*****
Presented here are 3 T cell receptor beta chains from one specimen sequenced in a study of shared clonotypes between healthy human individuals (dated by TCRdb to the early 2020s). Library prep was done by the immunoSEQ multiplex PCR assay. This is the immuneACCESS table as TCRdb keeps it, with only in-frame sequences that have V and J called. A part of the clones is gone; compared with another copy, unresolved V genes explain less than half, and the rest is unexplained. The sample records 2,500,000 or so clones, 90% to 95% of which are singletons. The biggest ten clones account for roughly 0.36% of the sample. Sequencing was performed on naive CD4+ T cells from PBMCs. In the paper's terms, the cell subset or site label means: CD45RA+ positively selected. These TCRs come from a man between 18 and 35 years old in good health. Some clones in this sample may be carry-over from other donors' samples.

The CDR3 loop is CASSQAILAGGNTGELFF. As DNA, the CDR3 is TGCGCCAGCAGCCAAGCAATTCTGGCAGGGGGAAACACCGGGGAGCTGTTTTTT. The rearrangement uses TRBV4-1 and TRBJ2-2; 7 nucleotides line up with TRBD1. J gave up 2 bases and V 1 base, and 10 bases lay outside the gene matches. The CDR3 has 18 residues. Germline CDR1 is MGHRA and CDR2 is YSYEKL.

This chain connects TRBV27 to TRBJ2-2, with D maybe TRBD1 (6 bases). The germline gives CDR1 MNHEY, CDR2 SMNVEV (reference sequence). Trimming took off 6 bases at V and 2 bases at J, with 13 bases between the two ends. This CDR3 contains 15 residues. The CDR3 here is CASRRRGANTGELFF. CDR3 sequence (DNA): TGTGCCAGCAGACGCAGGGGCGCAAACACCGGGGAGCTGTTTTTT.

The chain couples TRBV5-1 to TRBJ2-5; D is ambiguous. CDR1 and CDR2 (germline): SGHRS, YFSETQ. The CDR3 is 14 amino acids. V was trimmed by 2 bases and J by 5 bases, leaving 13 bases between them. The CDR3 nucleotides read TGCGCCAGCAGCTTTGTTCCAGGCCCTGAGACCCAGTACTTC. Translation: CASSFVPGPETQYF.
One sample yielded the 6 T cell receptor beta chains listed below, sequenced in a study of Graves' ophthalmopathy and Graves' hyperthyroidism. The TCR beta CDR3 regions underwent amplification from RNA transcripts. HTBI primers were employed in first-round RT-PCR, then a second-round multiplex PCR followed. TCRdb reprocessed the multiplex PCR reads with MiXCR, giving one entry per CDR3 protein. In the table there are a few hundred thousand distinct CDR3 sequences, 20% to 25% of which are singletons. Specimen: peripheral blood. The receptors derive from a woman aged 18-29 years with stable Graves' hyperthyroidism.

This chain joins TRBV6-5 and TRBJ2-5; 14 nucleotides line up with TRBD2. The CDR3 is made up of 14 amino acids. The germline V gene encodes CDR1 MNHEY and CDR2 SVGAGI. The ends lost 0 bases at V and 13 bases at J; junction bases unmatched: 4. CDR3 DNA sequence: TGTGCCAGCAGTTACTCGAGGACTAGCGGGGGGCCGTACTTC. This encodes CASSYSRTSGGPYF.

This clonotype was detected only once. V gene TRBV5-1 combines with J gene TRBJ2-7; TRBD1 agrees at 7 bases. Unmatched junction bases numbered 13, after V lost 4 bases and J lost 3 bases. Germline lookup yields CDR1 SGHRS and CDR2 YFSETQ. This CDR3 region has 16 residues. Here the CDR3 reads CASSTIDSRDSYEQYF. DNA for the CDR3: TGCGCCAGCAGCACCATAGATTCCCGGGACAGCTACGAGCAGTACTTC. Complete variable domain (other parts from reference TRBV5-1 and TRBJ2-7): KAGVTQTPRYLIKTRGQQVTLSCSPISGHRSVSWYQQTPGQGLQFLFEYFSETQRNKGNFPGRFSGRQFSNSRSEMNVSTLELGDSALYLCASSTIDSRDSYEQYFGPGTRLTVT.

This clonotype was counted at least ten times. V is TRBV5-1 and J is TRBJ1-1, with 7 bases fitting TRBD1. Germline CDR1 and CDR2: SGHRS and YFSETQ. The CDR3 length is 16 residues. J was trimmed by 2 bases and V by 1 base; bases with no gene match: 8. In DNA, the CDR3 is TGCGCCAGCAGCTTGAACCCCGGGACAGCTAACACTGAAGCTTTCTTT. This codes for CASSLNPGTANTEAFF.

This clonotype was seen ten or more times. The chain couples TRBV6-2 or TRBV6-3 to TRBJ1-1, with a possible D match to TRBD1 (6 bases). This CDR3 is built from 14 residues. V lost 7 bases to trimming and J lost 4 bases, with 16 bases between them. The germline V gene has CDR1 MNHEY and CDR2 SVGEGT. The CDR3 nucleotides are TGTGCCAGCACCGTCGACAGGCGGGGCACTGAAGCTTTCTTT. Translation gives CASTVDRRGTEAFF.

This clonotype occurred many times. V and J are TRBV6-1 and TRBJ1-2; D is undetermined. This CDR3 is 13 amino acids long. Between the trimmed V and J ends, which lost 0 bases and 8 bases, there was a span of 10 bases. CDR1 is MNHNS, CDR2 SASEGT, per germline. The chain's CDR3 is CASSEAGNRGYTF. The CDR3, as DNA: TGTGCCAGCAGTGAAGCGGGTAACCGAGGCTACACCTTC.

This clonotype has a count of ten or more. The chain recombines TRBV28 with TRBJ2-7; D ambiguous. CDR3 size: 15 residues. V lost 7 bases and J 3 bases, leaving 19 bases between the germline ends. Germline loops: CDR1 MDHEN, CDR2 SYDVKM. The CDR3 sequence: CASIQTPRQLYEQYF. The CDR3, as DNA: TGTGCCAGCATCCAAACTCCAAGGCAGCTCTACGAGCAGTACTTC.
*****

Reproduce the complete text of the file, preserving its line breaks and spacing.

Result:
Presented here are 3 T cell receptor beta chains from one specimen sequenced in a study of shared clonotypes between healthy human individuals (dated by TCRdb to the early 2020s). Library prep was done by the immunoSEQ multiplex PCR assay. This is the immuneACCESS table as TCRdb keeps it, with only in-frame sequences that have V and J called. A part of the clones is gone; compared with another copy, unresolved V genes explain less than half, and the rest is unexplained. The sample records 2,500,000 or so clones, 90% to 95% of which are singletons. The biggest ten clones account for roughly 0.36% of the sample. Sequencing was performed on naive CD4+ T cells from PBMCs. In the paper's terms, the cell subset or site label means: CD45RA+ positively selected. These TCRs come from a man between 18 and 35 years old in good health. Some clones in this sample may be carry-over from other donors' samples.

The CDR3 loop is CASSQAILAGGNTGELFF. As DNA, the CDR3 is TGCGCCAGCAGCCAAGCAATTCTGGCAGGGGGAAACACCGGGGAGCTGTTTTTT. The rearrangement uses TRBV4-1 and TRBJ2-2; 7 nucleotides line up with TRBD1. J gave up 2 bases and V 1 base, and 10 bases lay outside the gene matches. The CDR3 has 18 residues. Germline CDR1 is MGHRA and CDR2 is YSYEKL.

This chain connects TRBV27 to TRBJ2-2, with D maybe TRBD1 (6 bases). The germline gives CDR1 MNHEY, CDR2 SMNVEV (reference sequence). Trimming took off 6 bases at V and 2 bases at J, with 13 bases between the two ends. This CDR3 contains 15 residues. The CDR3 here is CASRRRGANTGELFF. CDR3 sequence (DNA): TGTGCCAGCAGACGCAGGGGCGCAAACACCGGGGAGCTGTTTTTT.

The chain couples TRBV5-1 to TRBJ2-5; D is ambiguous. CDR1 and CDR2 (germline): SGHRS, YFSETQ. The CDR3 is 14 amino acids. V was trimmed by 2 bases and J by 5 bases, leaving 13 bases between them. The CDR3 nucleotides read TGCGCCAGCAGCTTTGTTCCAGGCCCTGAGACCCAGTACTTC. Translation: CASSFVPGPETQYF.
One sample yielded the 6 T cell receptor beta chains listed below, sequenced in a study of Graves' ophthalmopathy and Graves' hyperthyroidism. The TCR beta CDR3 regions underwent amplification from RNA transcripts. HTBI primers were employed in first-round RT-PCR, then a second-round multiplex PCR followed. TCRdb reprocessed the multiplex PCR reads with MiXCR, giving one entry per CDR3 protein. In the table there are a few hundred thousand distinct CDR3 sequences, 20% to 25% of which are singletons. Specimen: peripheral blood. The receptors derive from a woman aged 18-29 years with stable Graves' hyperthyroidism.

This chain joins TRBV6-5 and TRBJ2-5; 14 nucleotides line up with TRBD2. The CDR3 is made up of 14 amino acids. The germline V gene encodes CDR1 MNHEY and CDR2 SVGAGI. The ends lost 0 bases at V and 13 bases at J; junction bases unmatched: 4. CDR3 DNA sequence: TGTGCCAGCAGTTACTCGAGGACTAGCGGGGGGCCGTACTTC. This encodes CASSYSRTSGGPYF.

This clonotype was detected only once. V gene TRBV5-1 combines with J gene TRBJ2-7; TRBD1 agrees at 7 bases. Unmatched junction bases numbered 13, after V lost 4 bases and J lost 3 bases. Germline lookup yields CDR1 SGHRS and CDR2 YFSETQ. This CDR3 region has 16 residues. Here the CDR3 reads CASSTIDSRDSYEQYF. DNA for the CDR3: TGCGCCAGCAGCACCATAGATTCCCGGGACAGCTACGAGCAGTACTTC. Complete variable domain (other parts from reference TRBV5-1 and TRBJ2-7): KAGVTQTPRYLIKTRGQQVTLSCSPISGHRSVSWYQQTPGQGLQFLFEYFSETQRNKGNFPGRFSGRQFSNSRSEMNVSTLELGDSALYLCASSTIDSRDSYEQYFGPGTRLTVT.

This clonotype was counted at least ten times. V is TRBV5-1 and J is TRBJ1-1, with 7 bases fitting TRBD1. Germline CDR1 and CDR2: SGHRS and YFSETQ. The CDR3 length is 16 residues. J was trimmed by 2 bases and V by 1 base; bases with no gene match: 8. In DNA, the CDR3 is TGCGCCAGCAGCTTGAACCCCGGGACAGCTAACACTGAAGCTTTCTTT. This codes for CASSLNPGTANTEAFF.

This clonotype was seen ten or more times. The chain couples TRBV6-2 or TRBV6-3 to TRBJ1-1, with a possible D match to TRBD1 (6 bases). This CDR3 is built from 14 residues. V lost 7 bases to trimming and J lost 4 bases, with 16 bases between them. The germline V gene has CDR1 MNHEY and CDR2 SVGEGT. The CDR3 nucleotides are TGTGCCAGCACCGTCGACAGGCGGGGCACTGAAGCTTTCTTT. Translation gives CASTVDRRGTEAFF.

This clonotype occurred many times. V and J are TRBV6-1 and TRBJ1-2; D is undetermined. This CDR3 is 13 amino acids long. Between the trimmed V and J ends, which lost 0 bases and 8 bases, there was a span of 10 bases. CDR1 is MNHNS, CDR2 SASEGT, per germline. The chain's CDR3 is CASSEAGNRGYTF. The CDR3, as DNA: TGTGCCAGCAGTGAAGCGGGTAACCGAGGCTACACCTTC.

This clonotype has a count of ten or more. The chain recombines TRBV28 with TRBJ2-7; D ambiguous. CDR3 size: 15 residues. V lost 7 bases and J 3 bases, leaving 19 bases between the germline ends. Germline loops: CDR1 MDHEN, CDR2 SYDVKM. The CDR3 sequence: CASIQTPRQLYEQYF. The CDR3, as DNA: TGTGCCAGCATCCAAACTCCAAGGCAGCTCTACGAGCAGTACTTC.